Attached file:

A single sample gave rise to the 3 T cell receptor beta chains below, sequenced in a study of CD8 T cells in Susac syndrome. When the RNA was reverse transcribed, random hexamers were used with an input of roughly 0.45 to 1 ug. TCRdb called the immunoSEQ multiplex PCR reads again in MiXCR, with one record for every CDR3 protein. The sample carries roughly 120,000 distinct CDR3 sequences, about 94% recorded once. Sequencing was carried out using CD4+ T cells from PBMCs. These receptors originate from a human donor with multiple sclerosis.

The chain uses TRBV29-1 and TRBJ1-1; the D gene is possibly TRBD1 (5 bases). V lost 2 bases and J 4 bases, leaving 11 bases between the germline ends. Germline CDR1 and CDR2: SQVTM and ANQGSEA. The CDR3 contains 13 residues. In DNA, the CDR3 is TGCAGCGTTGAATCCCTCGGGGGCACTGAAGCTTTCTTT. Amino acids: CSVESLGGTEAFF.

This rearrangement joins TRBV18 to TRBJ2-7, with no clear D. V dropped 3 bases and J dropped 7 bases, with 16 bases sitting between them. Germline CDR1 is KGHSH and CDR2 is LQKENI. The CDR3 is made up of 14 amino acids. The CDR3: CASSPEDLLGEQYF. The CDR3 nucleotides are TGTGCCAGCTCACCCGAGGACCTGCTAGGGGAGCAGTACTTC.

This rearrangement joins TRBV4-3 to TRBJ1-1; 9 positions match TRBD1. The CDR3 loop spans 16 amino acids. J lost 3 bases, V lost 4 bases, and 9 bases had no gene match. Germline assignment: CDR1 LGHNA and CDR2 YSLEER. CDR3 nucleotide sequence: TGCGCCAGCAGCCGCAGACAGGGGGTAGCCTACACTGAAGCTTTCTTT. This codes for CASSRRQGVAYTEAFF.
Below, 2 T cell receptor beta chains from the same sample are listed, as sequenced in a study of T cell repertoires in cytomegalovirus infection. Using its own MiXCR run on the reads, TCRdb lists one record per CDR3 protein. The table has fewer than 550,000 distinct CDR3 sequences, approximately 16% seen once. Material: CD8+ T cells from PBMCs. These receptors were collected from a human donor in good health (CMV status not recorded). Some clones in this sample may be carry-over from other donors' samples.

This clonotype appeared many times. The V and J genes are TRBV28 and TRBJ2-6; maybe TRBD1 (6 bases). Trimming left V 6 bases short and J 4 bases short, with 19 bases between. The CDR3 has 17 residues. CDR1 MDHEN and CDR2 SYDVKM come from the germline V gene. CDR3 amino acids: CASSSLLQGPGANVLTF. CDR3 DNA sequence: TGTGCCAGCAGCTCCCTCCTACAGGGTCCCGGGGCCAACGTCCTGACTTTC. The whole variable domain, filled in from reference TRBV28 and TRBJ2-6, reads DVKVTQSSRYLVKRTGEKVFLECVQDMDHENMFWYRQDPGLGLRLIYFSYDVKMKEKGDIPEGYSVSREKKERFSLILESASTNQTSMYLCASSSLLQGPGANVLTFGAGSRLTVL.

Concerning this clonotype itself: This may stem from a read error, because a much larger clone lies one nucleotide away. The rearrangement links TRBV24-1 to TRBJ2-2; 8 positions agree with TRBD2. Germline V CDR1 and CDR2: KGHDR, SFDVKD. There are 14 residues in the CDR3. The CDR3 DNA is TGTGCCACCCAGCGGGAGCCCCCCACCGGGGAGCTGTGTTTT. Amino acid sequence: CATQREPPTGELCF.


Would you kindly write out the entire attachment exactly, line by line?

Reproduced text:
A single sample gave rise to the 3 T cell receptor beta chains below, sequenced in a study of CD8 T cells in Susac syndrome. When the RNA was reverse transcribed, random hexamers were used with an input of roughly 0.45 to 1 ug. TCRdb called the immunoSEQ multiplex PCR reads again in MiXCR, with one record for every CDR3 protein. The sample carries roughly 120,000 distinct CDR3 sequences, about 94% recorded once. Sequencing was carried out using CD4+ T cells from PBMCs. These receptors originate from a human donor with multiple sclerosis.

The chain uses TRBV29-1 and TRBJ1-1; the D gene is possibly TRBD1 (5 bases). V lost 2 bases and J 4 bases, leaving 11 bases between the germline ends. Germline CDR1 and CDR2: SQVTM and ANQGSEA. The CDR3 contains 13 residues. In DNA, the CDR3 is TGCAGCGTTGAATCCCTCGGGGGCACTGAAGCTTTCTTT. Amino acids: CSVESLGGTEAFF.

This rearrangement joins TRBV18 to TRBJ2-7, with no clear D. V dropped 3 bases and J dropped 7 bases, with 16 bases sitting between them. Germline CDR1 is KGHSH and CDR2 is LQKENI. The CDR3 is made up of 14 amino acids. The CDR3: CASSPEDLLGEQYF. The CDR3 nucleotides are TGTGCCAGCTCACCCGAGGACCTGCTAGGGGAGCAGTACTTC.

This rearrangement joins TRBV4-3 to TRBJ1-1; 9 positions match TRBD1. The CDR3 loop spans 16 amino acids. J lost 3 bases, V lost 4 bases, and 9 bases had no gene match. Germline assignment: CDR1 LGHNA and CDR2 YSLEER. CDR3 nucleotide sequence: TGCGCCAGCAGCCGCAGACAGGGGGTAGCCTACACTGAAGCTTTCTTT. This codes for CASSRRQGVAYTEAFF.
Below, 2 T cell receptor beta chains from the same sample are listed, as sequenced in a study of T cell repertoires in cytomegalovirus infection. Using its own MiXCR run on the reads, TCRdb lists one record per CDR3 protein. The table has fewer than 550,000 distinct CDR3 sequences, approximately 16% seen once. Material: CD8+ T cells from PBMCs. These receptors were collected from a human donor in good health (CMV status not recorded). Some clones in this sample may be carry-over from other donors' samples.

This clonotype appeared many times. The V and J genes are TRBV28 and TRBJ2-6; maybe TRBD1 (6 bases). Trimming left V 6 bases short and J 4 bases short, with 19 bases between. The CDR3 has 17 residues. CDR1 MDHEN and CDR2 SYDVKM come from the germline V gene. CDR3 amino acids: CASSSLLQGPGANVLTF. CDR3 DNA sequence: TGTGCCAGCAGCTCCCTCCTACAGGGTCCCGGGGCCAACGTCCTGACTTTC. The whole variable domain, filled in from reference TRBV28 and TRBJ2-6, reads DVKVTQSSRYLVKRTGEKVFLECVQDMDHENMFWYRQDPGLGLRLIYFSYDVKMKEKGDIPEGYSVSREKKERFSLILESASTNQTSMYLCASSSLLQGPGANVLTFGAGSRLTVL.

Concerning this clonotype itself: This may stem from a read error, because a much larger clone lies one nucleotide away. The rearrangement links TRBV24-1 to TRBJ2-2; 8 positions agree with TRBD2. Germline V CDR1 and CDR2: KGHDR, SFDVKD. There are 14 residues in the CDR3. The CDR3 DNA is TGTGCCACCCAGCGGGAGCCCCCCACCGGGGAGCTGTGTTTT. Amino acid sequence: CATQREPPTGELCF.